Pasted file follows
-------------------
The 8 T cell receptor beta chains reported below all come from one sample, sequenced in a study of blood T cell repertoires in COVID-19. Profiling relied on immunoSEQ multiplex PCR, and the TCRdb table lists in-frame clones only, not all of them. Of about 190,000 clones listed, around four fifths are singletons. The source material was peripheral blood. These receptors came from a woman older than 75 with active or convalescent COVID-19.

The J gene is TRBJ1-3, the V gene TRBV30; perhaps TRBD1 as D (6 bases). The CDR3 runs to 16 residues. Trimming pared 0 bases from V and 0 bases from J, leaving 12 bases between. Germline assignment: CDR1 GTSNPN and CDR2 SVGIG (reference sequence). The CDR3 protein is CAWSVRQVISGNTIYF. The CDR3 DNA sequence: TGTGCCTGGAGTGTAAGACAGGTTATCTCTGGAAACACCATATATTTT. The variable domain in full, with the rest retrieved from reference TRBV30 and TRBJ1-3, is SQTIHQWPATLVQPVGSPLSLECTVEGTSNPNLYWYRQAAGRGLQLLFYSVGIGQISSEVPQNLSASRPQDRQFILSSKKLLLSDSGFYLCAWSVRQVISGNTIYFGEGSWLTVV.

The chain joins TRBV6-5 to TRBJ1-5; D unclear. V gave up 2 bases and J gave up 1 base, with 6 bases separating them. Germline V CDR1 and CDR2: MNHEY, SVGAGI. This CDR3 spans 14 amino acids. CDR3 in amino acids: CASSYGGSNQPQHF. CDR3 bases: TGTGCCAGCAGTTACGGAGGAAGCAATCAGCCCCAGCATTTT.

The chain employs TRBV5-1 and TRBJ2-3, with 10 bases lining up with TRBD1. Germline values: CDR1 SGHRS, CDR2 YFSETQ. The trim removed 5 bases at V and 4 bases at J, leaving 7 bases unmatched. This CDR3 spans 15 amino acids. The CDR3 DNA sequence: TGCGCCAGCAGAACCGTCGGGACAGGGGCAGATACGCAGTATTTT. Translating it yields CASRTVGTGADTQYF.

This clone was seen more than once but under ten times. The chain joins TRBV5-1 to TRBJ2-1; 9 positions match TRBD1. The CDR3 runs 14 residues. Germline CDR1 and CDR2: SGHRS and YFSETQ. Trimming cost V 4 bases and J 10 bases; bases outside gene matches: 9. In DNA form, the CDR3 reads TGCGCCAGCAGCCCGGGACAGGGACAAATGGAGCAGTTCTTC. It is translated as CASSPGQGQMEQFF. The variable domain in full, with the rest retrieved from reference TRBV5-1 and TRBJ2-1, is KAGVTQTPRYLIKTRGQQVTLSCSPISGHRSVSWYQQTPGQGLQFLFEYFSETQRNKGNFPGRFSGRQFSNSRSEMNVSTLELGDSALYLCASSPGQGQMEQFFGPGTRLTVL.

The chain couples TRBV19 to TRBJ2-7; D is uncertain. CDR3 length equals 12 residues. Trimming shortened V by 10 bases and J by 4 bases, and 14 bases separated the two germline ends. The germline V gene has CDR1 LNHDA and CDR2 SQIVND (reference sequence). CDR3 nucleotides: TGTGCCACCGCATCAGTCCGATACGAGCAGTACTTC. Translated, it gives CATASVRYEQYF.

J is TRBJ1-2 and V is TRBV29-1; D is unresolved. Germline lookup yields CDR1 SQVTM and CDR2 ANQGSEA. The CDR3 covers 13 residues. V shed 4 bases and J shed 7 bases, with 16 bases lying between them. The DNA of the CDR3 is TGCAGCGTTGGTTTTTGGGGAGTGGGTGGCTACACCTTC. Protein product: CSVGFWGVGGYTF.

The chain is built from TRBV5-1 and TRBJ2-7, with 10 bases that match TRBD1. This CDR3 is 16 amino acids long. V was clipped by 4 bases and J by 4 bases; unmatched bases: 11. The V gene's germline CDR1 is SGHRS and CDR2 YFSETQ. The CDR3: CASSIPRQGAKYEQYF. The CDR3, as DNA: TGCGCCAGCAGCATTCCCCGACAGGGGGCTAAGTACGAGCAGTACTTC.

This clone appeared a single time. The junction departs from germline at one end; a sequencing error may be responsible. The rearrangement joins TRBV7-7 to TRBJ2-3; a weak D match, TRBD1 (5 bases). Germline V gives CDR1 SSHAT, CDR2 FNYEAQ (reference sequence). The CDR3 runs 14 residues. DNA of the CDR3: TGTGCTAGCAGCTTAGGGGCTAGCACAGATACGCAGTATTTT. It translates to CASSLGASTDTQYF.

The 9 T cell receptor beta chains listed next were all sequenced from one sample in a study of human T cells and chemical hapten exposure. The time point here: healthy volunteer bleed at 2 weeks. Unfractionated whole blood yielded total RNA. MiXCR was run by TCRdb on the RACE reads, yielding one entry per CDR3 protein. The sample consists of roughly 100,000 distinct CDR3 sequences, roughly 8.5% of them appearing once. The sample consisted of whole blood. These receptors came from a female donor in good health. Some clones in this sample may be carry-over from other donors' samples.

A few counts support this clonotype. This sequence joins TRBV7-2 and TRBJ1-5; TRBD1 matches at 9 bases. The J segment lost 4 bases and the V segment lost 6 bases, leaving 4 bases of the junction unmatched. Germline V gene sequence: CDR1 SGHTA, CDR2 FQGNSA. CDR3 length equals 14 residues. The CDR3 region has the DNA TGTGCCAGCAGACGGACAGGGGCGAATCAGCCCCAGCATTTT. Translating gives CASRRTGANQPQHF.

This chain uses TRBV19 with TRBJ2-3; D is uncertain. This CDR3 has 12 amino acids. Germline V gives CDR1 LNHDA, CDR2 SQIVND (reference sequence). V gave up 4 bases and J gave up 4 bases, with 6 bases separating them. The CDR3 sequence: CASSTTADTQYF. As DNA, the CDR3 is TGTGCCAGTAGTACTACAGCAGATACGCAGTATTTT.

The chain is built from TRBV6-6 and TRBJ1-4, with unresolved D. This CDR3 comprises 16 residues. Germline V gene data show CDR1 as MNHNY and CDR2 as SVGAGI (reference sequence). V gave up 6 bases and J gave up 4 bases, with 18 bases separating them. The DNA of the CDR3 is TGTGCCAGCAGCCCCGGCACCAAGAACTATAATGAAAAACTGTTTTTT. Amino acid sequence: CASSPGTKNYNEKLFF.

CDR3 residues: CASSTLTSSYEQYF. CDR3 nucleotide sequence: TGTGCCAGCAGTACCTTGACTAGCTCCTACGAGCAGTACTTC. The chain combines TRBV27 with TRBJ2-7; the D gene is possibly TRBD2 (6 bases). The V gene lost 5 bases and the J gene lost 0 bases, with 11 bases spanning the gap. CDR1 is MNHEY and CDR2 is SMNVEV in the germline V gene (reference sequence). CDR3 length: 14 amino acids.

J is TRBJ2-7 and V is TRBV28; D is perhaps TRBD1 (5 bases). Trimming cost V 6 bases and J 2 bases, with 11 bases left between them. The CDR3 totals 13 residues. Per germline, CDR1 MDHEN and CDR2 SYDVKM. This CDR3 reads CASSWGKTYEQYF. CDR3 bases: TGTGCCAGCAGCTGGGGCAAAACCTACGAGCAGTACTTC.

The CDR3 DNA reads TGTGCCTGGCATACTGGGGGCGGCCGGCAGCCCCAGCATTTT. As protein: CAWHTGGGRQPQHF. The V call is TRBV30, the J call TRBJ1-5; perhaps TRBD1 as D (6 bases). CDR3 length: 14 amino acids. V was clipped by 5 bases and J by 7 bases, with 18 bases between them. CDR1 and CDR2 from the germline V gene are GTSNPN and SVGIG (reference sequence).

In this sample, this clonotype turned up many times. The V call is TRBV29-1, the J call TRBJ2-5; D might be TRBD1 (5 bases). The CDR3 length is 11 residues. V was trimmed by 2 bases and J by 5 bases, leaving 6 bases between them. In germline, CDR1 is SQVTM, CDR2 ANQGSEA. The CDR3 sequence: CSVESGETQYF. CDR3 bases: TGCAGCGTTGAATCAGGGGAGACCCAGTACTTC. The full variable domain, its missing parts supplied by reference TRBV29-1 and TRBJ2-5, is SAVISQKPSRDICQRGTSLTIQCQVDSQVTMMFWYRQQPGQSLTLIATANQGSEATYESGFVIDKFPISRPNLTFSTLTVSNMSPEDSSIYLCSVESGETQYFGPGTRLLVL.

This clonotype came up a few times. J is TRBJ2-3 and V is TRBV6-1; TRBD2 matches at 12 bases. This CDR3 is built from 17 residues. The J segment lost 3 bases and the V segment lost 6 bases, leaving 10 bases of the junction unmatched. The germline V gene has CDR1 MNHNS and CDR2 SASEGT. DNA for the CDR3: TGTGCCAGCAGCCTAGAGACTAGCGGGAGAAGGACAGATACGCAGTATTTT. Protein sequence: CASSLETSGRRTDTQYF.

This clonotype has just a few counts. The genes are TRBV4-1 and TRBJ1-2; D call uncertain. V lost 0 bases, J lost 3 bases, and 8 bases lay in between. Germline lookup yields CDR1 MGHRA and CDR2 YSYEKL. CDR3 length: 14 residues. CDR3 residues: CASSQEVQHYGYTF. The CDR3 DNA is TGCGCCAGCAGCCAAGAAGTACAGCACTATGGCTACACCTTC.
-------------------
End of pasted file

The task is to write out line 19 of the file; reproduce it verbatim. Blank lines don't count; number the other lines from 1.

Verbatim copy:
This clonotype has just a few counts. The genes are TRBV4-1 and TRBJ1-2; D call uncertain. V lost 0 bases, J lost 3 bases, and 8 bases lay in between. Germline lookup yields CDR1 MGHRA and CDR2 YSYEKL. CDR3 length: 14 residues. CDR3 residues: CASSQEVQHYGYTF. The CDR3 DNA is TGCGCCAGCAGCCAAGAAGTACAGCACTATGGCTACACCTTC.